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Title: Ephor
Original Title: Ephore
Volume and Page: Vol. 5 (1755), pp. 774–775
Author: Louis, chevalier de Jaucourt (biography)
Translator: Haydn Mason [University of Bristol]
Subject terms:
Ancient history
Original Version (ARTFL): Link
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This text is protected by copyright and may be linked to without seeking permission. Please see http://quod.lib.umich.edu/d/did/terms.html for information on reproduction.

URL: http://hdl.handle.net/2027/spo.did2222.0002.918
Citation (MLA): Jaucourt, Louis, chevalier de. "Ephor." The Encyclopedia of Diderot & d'Alembert Collaborative Translation Project. Ann Arbor: Michigan Publishing, University of Michigan Library, 2014. Web. [fill in today's date in the form 18 Apr. 2009 and remove square brackets]. <http://hdl.handle.net/2027/spo.did2222.0002.918>. Trans. of "Ephore," Encyclopédie ou Dictionnaire raisonné des sciences, des arts et des métiers, vol. 5. Paris, 1755.
Citation (Chicago): Jaucourt, Louis, chevalier de. "Ephor." The Encyclopedia of Diderot & d'Alembert Collaborative Translation Project. Ann Arbor: Michigan Publishing, University of Michigan Library, 2014. http://hdl.handle.net/2027/spo.did2222.0002.918 (accessed [fill in today's date in the form April 18, 2009 and remove square brackets]). Originally published as "Ephore," Encyclopédie ou Dictionnaire raisonné des sciences, des arts et des métiers, 5:774–775 (Paris, 1755).

Ephor. A Spartan [1] magistrate. The word comes from εφοραν, to watch, formed by the preposition επι ( over ), and the verb (όραν to see ), so (εφορος ) means specifically a supervisor, an inspector . The ephors were therefore the inspectors for the whole republic. They attained this honour through nomination by the people; but their responsibility lasted for only one year.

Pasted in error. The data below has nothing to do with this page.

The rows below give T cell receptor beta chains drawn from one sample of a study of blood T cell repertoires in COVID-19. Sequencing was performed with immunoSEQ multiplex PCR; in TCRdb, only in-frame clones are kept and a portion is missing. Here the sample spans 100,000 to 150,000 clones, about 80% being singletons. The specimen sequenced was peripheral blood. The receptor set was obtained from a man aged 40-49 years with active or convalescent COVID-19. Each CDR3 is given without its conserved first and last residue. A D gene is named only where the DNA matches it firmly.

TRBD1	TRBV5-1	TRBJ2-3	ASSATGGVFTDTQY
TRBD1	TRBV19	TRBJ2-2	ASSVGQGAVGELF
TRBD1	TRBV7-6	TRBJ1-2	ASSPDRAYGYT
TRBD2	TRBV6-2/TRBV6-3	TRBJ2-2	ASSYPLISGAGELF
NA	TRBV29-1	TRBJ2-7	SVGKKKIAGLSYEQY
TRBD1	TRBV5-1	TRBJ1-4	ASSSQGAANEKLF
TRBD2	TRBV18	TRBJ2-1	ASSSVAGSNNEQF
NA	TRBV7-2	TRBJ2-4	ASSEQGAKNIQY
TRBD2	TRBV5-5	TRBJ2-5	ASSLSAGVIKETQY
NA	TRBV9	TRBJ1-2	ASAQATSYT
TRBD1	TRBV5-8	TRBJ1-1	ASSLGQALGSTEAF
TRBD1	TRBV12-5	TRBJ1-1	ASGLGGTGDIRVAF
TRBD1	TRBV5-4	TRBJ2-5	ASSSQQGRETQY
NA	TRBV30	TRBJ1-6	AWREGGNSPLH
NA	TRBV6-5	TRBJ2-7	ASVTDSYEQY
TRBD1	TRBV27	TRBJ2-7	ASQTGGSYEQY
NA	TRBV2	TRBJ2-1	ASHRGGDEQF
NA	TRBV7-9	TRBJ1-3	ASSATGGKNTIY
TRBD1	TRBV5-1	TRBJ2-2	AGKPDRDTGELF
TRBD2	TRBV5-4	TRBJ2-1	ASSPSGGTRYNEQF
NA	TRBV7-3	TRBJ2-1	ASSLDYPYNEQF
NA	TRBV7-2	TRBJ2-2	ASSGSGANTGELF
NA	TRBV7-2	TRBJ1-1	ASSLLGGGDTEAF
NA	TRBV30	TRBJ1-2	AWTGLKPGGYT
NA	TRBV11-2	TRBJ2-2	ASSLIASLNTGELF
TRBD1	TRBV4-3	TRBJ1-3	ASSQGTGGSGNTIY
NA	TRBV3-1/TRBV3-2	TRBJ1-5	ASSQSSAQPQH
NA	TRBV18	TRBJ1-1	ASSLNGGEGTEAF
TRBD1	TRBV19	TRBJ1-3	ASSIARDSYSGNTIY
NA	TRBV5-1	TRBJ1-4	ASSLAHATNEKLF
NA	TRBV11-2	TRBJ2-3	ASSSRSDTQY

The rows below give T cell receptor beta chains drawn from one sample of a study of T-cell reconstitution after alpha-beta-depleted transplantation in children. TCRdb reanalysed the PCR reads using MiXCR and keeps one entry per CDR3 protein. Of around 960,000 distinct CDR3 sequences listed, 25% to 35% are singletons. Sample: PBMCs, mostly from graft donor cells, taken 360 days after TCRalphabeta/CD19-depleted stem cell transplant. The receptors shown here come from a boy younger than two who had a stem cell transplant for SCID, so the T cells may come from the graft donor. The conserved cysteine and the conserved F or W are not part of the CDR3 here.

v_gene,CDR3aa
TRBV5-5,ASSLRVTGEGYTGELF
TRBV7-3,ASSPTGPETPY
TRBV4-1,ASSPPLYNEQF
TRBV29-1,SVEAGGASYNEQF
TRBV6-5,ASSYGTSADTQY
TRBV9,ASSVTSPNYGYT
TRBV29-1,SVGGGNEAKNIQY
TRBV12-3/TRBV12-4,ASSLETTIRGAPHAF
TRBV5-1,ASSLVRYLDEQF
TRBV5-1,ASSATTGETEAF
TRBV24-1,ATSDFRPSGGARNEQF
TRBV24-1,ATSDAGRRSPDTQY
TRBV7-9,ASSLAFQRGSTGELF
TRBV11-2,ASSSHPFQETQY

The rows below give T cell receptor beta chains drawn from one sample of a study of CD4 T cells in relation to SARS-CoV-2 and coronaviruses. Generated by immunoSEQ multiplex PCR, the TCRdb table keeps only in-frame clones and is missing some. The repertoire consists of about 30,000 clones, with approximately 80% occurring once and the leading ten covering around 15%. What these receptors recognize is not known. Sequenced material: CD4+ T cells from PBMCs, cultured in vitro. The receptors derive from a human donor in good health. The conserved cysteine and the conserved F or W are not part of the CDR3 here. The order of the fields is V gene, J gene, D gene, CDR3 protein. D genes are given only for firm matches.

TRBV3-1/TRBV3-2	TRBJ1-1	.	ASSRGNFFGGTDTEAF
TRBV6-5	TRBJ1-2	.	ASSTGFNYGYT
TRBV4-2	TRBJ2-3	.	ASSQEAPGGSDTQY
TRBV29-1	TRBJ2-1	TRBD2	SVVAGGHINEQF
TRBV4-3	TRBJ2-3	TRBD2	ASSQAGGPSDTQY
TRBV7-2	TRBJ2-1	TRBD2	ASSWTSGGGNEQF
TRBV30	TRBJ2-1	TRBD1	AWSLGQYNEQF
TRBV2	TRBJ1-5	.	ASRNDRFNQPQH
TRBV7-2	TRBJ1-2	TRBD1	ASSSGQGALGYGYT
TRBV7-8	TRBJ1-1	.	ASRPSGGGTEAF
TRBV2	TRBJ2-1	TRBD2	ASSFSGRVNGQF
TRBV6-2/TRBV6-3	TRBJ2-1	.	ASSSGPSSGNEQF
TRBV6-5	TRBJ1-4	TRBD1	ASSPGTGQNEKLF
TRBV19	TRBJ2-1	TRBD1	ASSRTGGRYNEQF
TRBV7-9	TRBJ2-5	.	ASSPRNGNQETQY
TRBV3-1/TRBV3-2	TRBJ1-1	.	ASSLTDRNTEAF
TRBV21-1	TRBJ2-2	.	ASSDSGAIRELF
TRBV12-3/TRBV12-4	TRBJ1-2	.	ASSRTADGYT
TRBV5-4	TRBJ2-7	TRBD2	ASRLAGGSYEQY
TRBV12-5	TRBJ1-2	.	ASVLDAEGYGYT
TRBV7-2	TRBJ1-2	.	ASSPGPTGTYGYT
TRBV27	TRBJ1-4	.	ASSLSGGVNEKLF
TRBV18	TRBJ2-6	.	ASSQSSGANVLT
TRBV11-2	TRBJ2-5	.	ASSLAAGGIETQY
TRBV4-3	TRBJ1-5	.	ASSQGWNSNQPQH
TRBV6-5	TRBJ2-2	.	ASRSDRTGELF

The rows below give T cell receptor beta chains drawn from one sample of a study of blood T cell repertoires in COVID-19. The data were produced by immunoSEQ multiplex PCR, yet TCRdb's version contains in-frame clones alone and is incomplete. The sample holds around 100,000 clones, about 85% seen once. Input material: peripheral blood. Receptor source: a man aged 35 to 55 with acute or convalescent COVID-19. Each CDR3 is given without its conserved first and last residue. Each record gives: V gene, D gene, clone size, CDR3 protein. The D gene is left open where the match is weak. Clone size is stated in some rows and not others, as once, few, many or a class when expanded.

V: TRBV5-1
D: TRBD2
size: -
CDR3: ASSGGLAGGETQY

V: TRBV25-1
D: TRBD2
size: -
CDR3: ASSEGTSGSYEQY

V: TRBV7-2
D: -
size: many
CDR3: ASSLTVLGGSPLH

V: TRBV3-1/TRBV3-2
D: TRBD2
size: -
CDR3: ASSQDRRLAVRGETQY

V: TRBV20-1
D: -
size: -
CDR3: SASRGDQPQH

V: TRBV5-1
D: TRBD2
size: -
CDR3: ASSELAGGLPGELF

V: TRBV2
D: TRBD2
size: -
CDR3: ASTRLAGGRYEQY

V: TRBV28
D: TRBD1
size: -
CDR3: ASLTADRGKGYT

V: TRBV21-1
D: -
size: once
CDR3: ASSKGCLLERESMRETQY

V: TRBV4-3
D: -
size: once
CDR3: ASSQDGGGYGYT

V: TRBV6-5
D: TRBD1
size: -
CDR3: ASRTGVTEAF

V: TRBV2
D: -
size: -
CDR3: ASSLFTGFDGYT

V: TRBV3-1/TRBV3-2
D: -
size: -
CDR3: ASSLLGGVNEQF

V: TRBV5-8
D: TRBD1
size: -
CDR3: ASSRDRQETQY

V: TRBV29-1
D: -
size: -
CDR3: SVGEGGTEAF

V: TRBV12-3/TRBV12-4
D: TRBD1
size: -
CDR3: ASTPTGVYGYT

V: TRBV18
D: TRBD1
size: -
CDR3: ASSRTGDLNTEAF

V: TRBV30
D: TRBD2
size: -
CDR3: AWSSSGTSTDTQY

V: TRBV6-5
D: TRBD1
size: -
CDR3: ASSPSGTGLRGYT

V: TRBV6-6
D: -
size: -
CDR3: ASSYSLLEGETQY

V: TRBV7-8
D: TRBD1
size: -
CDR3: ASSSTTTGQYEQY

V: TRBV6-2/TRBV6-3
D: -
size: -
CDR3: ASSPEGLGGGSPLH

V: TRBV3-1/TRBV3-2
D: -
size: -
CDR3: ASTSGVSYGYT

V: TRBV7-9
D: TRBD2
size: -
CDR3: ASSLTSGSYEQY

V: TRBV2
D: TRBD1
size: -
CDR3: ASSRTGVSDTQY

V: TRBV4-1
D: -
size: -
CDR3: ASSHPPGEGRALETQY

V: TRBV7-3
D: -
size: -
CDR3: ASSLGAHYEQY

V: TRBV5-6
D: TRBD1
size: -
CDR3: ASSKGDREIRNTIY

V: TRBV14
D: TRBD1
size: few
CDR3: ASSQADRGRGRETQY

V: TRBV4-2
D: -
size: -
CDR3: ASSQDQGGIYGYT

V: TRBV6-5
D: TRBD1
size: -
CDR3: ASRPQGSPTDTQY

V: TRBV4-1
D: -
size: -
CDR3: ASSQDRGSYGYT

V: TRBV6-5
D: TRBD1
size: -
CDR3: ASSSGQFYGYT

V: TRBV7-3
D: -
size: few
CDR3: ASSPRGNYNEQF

They were five in number. Some writers have declared that the Romans based the prestige of the people’s tribunes upon the Spartan ephors. Xenophon describes their authority concisely [2]. They cancelled out the power of the other magistrates, had the right to summon judicially every single one of them if they felt like it, and make them give an account of their moral code and their actions.

They governed the State’s finances when, for the republic’s misfortune, Lysander brought to it the riches that he had acquired from his conquests. A temple had been built near the hall in which they delivered their judgments, dedicated to Fear , so as to show that they must inspire awe and respect as much as if they were kings. In truth, their power extended on one side to everything concerning religion; on the other, they presided over the public games, possessed the right to examine all the magistrates, and rendered verdicts on law courts that Aelian calls ‘thrones’. In short, they were so absolute that Aristotle compares their government to tyranny, which is to say royalty. They did not only counter-balance the authority of the Senate; they applied to Sparta what kings were able to do elsewhere; they controlled the public debates, declarations of war, peace treaties, the employment of troops, foreign alliances, and rewards as well as punishments.

The Spartan armies took their name from the chief among the five ephors, as the Athenian armies took theirs from their leading archon. The ephors were elected at around the winter solstice, and that was when the Spartan year began.

Herodotus and Xenophon think that they were established by Lycurgus, who thought up this way of maintaining a proper balance of authority within the government.

According to Plutarch, it was Theopompus [3], King of Sparta, who set up this supreme magistracy. When this prince, says Plutarch, himself considered the power of the Kings and Senate to be excessive, he established the authority of the ephors as a counter-force against it, about 130 years after Lycurgus. In addition, when his wife blamed him for leaving by this decision much less royal authority to his children than he had inherited, Theopompus he made this splendid reply: ‘On the contrary, I shall be leaving them all the more so as it will last longer.’ Certainly, this institution served to maintain for a long time the monarchy and the Senate within the proper limits of tolerance and moderation.